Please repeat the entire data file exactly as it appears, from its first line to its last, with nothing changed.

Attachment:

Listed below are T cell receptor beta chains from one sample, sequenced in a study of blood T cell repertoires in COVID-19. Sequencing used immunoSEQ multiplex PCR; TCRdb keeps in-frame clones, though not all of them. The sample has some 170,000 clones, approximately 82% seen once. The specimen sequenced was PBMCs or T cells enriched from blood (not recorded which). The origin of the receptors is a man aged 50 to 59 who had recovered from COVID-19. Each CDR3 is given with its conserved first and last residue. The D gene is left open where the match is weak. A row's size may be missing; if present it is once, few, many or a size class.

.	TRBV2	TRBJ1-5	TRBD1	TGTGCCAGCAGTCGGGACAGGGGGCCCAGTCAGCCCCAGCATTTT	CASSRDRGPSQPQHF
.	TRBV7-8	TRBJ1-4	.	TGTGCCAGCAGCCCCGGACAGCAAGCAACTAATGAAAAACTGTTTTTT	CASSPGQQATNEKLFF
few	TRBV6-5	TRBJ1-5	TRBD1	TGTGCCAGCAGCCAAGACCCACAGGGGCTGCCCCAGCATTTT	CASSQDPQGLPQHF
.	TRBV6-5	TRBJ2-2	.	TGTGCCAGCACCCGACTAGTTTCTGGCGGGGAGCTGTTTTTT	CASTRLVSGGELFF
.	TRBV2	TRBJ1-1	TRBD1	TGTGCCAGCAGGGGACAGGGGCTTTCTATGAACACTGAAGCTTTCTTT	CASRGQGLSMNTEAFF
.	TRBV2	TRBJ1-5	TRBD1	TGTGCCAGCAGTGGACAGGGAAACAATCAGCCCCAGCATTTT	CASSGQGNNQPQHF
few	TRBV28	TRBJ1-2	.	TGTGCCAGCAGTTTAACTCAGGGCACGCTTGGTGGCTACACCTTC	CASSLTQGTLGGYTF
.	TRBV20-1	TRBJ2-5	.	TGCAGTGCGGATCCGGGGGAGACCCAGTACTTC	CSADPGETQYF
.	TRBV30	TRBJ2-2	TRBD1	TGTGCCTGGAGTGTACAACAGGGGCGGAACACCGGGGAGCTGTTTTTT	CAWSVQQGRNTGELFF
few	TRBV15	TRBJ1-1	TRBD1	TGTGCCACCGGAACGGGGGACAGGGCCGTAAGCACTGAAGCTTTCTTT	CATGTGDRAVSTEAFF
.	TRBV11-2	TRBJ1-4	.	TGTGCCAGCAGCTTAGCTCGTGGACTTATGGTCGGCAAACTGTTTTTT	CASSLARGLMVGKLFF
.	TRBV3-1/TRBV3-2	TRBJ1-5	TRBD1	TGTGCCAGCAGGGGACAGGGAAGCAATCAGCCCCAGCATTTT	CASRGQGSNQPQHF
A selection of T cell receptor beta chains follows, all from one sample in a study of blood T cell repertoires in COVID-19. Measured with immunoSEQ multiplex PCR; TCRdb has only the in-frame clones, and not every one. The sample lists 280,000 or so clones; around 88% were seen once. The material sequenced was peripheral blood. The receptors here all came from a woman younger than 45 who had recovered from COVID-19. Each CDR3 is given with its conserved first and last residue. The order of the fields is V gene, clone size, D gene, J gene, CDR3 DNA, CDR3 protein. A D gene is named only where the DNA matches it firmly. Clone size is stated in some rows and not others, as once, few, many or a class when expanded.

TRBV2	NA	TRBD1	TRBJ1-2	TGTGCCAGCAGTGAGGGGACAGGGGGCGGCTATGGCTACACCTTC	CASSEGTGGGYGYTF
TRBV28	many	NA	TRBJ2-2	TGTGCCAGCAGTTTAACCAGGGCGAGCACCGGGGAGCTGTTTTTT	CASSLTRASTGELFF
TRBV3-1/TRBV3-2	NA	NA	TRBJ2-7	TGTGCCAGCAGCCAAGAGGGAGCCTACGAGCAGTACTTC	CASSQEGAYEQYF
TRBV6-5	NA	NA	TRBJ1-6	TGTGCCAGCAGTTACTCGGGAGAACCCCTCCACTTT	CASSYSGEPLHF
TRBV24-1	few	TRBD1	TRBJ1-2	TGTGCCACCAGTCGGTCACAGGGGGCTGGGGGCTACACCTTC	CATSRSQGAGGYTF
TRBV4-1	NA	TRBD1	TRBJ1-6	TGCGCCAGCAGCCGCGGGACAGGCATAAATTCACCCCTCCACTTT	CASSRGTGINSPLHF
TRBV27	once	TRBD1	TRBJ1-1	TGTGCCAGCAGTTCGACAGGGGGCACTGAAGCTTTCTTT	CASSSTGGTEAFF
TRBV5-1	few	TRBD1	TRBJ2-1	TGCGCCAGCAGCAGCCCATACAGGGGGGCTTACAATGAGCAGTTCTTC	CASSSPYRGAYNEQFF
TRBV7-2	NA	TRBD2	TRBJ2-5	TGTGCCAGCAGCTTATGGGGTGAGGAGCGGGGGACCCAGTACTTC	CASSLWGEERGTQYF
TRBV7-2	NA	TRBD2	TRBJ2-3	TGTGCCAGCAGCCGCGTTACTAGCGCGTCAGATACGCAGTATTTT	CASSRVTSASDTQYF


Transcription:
Listed below are T cell receptor beta chains from one sample, sequenced in a study of blood T cell repertoires in COVID-19. Sequencing used immunoSEQ multiplex PCR; TCRdb keeps in-frame clones, though not all of them. The sample has some 170,000 clones, approximately 82% seen once. The specimen sequenced was PBMCs or T cells enriched from blood (not recorded which). The origin of the receptors is a man aged 50 to 59 who had recovered from COVID-19. Each CDR3 is given with its conserved first and last residue. The D gene is left open where the match is weak. A row's size may be missing; if present it is once, few, many or a size class.

.	TRBV2	TRBJ1-5	TRBD1	TGTGCCAGCAGTCGGGACAGGGGGCCCAGTCAGCCCCAGCATTTT	CASSRDRGPSQPQHF
.	TRBV7-8	TRBJ1-4	.	TGTGCCAGCAGCCCCGGACAGCAAGCAACTAATGAAAAACTGTTTTTT	CASSPGQQATNEKLFF
few	TRBV6-5	TRBJ1-5	TRBD1	TGTGCCAGCAGCCAAGACCCACAGGGGCTGCCCCAGCATTTT	CASSQDPQGLPQHF
.	TRBV6-5	TRBJ2-2	.	TGTGCCAGCACCCGACTAGTTTCTGGCGGGGAGCTGTTTTTT	CASTRLVSGGELFF
.	TRBV2	TRBJ1-1	TRBD1	TGTGCCAGCAGGGGACAGGGGCTTTCTATGAACACTGAAGCTTTCTTT	CASRGQGLSMNTEAFF
.	TRBV2	TRBJ1-5	TRBD1	TGTGCCAGCAGTGGACAGGGAAACAATCAGCCCCAGCATTTT	CASSGQGNNQPQHF
few	TRBV28	TRBJ1-2	.	TGTGCCAGCAGTTTAACTCAGGGCACGCTTGGTGGCTACACCTTC	CASSLTQGTLGGYTF
.	TRBV20-1	TRBJ2-5	.	TGCAGTGCGGATCCGGGGGAGACCCAGTACTTC	CSADPGETQYF
.	TRBV30	TRBJ2-2	TRBD1	TGTGCCTGGAGTGTACAACAGGGGCGGAACACCGGGGAGCTGTTTTTT	CAWSVQQGRNTGELFF
few	TRBV15	TRBJ1-1	TRBD1	TGTGCCACCGGAACGGGGGACAGGGCCGTAAGCACTGAAGCTTTCTTT	CATGTGDRAVSTEAFF
.	TRBV11-2	TRBJ1-4	.	TGTGCCAGCAGCTTAGCTCGTGGACTTATGGTCGGCAAACTGTTTTTT	CASSLARGLMVGKLFF
.	TRBV3-1/TRBV3-2	TRBJ1-5	TRBD1	TGTGCCAGCAGGGGACAGGGAAGCAATCAGCCCCAGCATTTT	CASRGQGSNQPQHF
A selection of T cell receptor beta chains follows, all from one sample in a study of blood T cell repertoires in COVID-19. Measured with immunoSEQ multiplex PCR; TCRdb has only the in-frame clones, and not every one. The sample lists 280,000 or so clones; around 88% were seen once. The material sequenced was peripheral blood. The receptors here all came from a woman younger than 45 who had recovered from COVID-19. Each CDR3 is given with its conserved first and last residue. The order of the fields is V gene, clone size, D gene, J gene, CDR3 DNA, CDR3 protein. A D gene is named only where the DNA matches it firmly. Clone size is stated in some rows and not others, as once, few, many or a class when expanded.

TRBV2	NA	TRBD1	TRBJ1-2	TGTGCCAGCAGTGAGGGGACAGGGGGCGGCTATGGCTACACCTTC	CASSEGTGGGYGYTF
TRBV28	many	NA	TRBJ2-2	TGTGCCAGCAGTTTAACCAGGGCGAGCACCGGGGAGCTGTTTTTT	CASSLTRASTGELFF
TRBV3-1/TRBV3-2	NA	NA	TRBJ2-7	TGTGCCAGCAGCCAAGAGGGAGCCTACGAGCAGTACTTC	CASSQEGAYEQYF
TRBV6-5	NA	NA	TRBJ1-6	TGTGCCAGCAGTTACTCGGGAGAACCCCTCCACTTT	CASSYSGEPLHF
TRBV24-1	few	TRBD1	TRBJ1-2	TGTGCCACCAGTCGGTCACAGGGGGCTGGGGGCTACACCTTC	CATSRSQGAGGYTF
TRBV4-1	NA	TRBD1	TRBJ1-6	TGCGCCAGCAGCCGCGGGACAGGCATAAATTCACCCCTCCACTTT	CASSRGTGINSPLHF
TRBV27	once	TRBD1	TRBJ1-1	TGTGCCAGCAGTTCGACAGGGGGCACTGAAGCTTTCTTT	CASSSTGGTEAFF
TRBV5-1	few	TRBD1	TRBJ2-1	TGCGCCAGCAGCAGCCCATACAGGGGGGCTTACAATGAGCAGTTCTTC	CASSSPYRGAYNEQFF
TRBV7-2	NA	TRBD2	TRBJ2-5	TGTGCCAGCAGCTTATGGGGTGAGGAGCGGGGGACCCAGTACTTC	CASSLWGEERGTQYF
TRBV7-2	NA	TRBD2	TRBJ2-3	TGTGCCAGCAGCCGCGTTACTAGCGCGTCAGATACGCAGTATTTT	CASSRVTSASDTQYF